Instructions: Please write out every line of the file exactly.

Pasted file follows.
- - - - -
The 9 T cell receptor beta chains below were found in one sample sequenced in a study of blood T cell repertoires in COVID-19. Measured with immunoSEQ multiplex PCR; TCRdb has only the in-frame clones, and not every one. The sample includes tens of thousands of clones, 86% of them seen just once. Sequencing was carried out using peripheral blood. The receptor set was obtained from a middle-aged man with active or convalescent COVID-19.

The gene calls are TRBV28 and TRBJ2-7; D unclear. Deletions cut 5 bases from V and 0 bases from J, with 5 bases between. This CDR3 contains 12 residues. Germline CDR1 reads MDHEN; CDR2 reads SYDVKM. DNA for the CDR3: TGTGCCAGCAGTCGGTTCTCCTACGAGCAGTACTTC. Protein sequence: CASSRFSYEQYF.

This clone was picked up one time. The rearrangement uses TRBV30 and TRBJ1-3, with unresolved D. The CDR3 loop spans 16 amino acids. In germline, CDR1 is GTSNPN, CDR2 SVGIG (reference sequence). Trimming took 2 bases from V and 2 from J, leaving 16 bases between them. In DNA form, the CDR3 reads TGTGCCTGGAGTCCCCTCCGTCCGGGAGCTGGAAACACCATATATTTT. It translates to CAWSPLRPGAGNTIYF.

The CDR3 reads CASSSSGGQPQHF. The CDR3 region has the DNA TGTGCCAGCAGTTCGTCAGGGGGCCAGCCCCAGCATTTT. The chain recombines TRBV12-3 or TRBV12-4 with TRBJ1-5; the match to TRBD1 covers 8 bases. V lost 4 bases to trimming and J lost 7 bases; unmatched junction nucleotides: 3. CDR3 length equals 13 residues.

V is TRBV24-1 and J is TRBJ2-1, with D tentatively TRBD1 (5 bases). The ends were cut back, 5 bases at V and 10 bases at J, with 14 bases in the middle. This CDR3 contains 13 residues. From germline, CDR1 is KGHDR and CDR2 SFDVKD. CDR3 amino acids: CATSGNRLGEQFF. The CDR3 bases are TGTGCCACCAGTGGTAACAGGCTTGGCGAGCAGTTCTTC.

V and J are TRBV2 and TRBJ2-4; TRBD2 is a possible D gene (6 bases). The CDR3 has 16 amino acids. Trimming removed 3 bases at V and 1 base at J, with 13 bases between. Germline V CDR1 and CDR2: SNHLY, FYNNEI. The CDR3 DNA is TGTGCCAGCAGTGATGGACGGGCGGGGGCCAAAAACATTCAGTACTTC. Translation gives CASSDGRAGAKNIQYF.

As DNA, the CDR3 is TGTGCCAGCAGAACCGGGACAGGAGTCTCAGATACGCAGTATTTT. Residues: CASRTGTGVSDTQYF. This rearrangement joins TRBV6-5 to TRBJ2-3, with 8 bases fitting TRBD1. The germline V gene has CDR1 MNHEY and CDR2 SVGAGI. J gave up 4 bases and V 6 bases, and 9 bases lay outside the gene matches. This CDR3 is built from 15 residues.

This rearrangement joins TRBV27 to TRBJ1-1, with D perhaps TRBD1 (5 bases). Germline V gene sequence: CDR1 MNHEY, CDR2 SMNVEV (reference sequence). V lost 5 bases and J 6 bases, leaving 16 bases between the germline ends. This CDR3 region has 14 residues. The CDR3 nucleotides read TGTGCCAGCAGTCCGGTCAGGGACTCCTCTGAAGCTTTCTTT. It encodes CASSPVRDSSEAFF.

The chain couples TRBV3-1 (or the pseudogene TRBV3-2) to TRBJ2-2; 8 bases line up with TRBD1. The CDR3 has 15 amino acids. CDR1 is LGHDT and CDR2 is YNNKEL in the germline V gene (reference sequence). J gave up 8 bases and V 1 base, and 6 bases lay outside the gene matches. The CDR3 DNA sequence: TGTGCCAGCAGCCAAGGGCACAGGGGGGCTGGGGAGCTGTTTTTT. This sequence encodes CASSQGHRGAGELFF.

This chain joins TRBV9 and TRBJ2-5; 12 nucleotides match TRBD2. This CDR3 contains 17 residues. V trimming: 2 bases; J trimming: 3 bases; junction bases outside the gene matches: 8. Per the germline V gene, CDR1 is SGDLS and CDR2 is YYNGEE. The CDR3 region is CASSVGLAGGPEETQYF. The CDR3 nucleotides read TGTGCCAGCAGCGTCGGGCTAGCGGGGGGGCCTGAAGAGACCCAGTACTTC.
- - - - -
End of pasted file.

The 9 T cell receptor beta chains below were found in one sample sequenced in a study of blood T cell repertoires in COVID-19. Measured with immunoSEQ multiplex PCR; TCRdb has only the in-frame clones, and not every one. The sample includes tens of thousands of clones, 86% of them seen just once. Sequencing was carried out using peripheral blood. The receptor set was obtained from a middle-aged man with active or convalescent COVID-19.

The gene calls are TRBV28 and TRBJ2-7; D unclear. Deletions cut 5 bases from V and 0 bases from J, with 5 bases between. This CDR3 contains 12 residues. Germline CDR1 reads MDHEN; CDR2 reads SYDVKM. DNA for the CDR3: TGTGCCAGCAGTCGGTTCTCCTACGAGCAGTACTTC. Protein sequence: CASSRFSYEQYF.

This clone was picked up one time. The rearrangement uses TRBV30 and TRBJ1-3, with unresolved D. The CDR3 loop spans 16 amino acids. In germline, CDR1 is GTSNPN, CDR2 SVGIG (reference sequence). Trimming took 2 bases from V and 2 from J, leaving 16 bases between them. In DNA form, the CDR3 reads TGTGCCTGGAGTCCCCTCCGTCCGGGAGCTGGAAACACCATATATTTT. It translates to CAWSPLRPGAGNTIYF.

The CDR3 reads CASSSSGGQPQHF. The CDR3 region has the DNA TGTGCCAGCAGTTCGTCAGGGGGCCAGCCCCAGCATTTT. The chain recombines TRBV12-3 or TRBV12-4 with TRBJ1-5; the match to TRBD1 covers 8 bases. V lost 4 bases to trimming and J lost 7 bases; unmatched junction nucleotides: 3. CDR3 length equals 13 residues.

V is TRBV24-1 and J is TRBJ2-1, with D tentatively TRBD1 (5 bases). The ends were cut back, 5 bases at V and 10 bases at J, with 14 bases in the middle. This CDR3 contains 13 residues. From germline, CDR1 is KGHDR and CDR2 SFDVKD. CDR3 amino acids: CATSGNRLGEQFF. The CDR3 bases are TGTGCCACCAGTGGTAACAGGCTTGGCGAGCAGTTCTTC.

V and J are TRBV2 and TRBJ2-4; TRBD2 is a possible D gene (6 bases). The CDR3 has 16 amino acids. Trimming removed 3 bases at V and 1 base at J, with 13 bases between. Germline V CDR1 and CDR2: SNHLY, FYNNEI. The CDR3 DNA is TGTGCCAGCAGTGATGGACGGGCGGGGGCCAAAAACATTCAGTACTTC. Translation gives CASSDGRAGAKNIQYF.

As DNA, the CDR3 is TGTGCCAGCAGAACCGGGACAGGAGTCTCAGATACGCAGTATTTT. Residues: CASRTGTGVSDTQYF. This rearrangement joins TRBV6-5 to TRBJ2-3, with 8 bases fitting TRBD1. The germline V gene has CDR1 MNHEY and CDR2 SVGAGI. J gave up 4 bases and V 6 bases, and 9 bases lay outside the gene matches. This CDR3 is built from 15 residues.

This rearrangement joins TRBV27 to TRBJ1-1, with D perhaps TRBD1 (5 bases). Germline V gene sequence: CDR1 MNHEY, CDR2 SMNVEV (reference sequence). V lost 5 bases and J 6 bases, leaving 16 bases between the germline ends. This CDR3 region has 14 residues. The CDR3 nucleotides read TGTGCCAGCAGTCCGGTCAGGGACTCCTCTGAAGCTTTCTTT. It encodes CASSPVRDSSEAFF.

The chain couples TRBV3-1 (or the pseudogene TRBV3-2) to TRBJ2-2; 8 bases line up with TRBD1. The CDR3 has 15 amino acids. CDR1 is LGHDT and CDR2 is YNNKEL in the germline V gene (reference sequence). J gave up 8 bases and V 1 base, and 6 bases lay outside the gene matches. The CDR3 DNA sequence: TGTGCCAGCAGCCAAGGGCACAGGGGGGCTGGGGAGCTGTTTTTT. This sequence encodes CASSQGHRGAGELFF.

This chain joins TRBV9 and TRBJ2-5; 12 nucleotides match TRBD2. This CDR3 contains 17 residues. V trimming: 2 bases; J trimming: 3 bases; junction bases outside the gene matches: 8. Per the germline V gene, CDR1 is SGDLS and CDR2 is YYNGEE. The CDR3 region is CASSVGLAGGPEETQYF. The CDR3 nucleotides read TGTGCCAGCAGCGTCGGGCTAGCGGGGGGGCCTGAAGAGACCCAGTACTTC.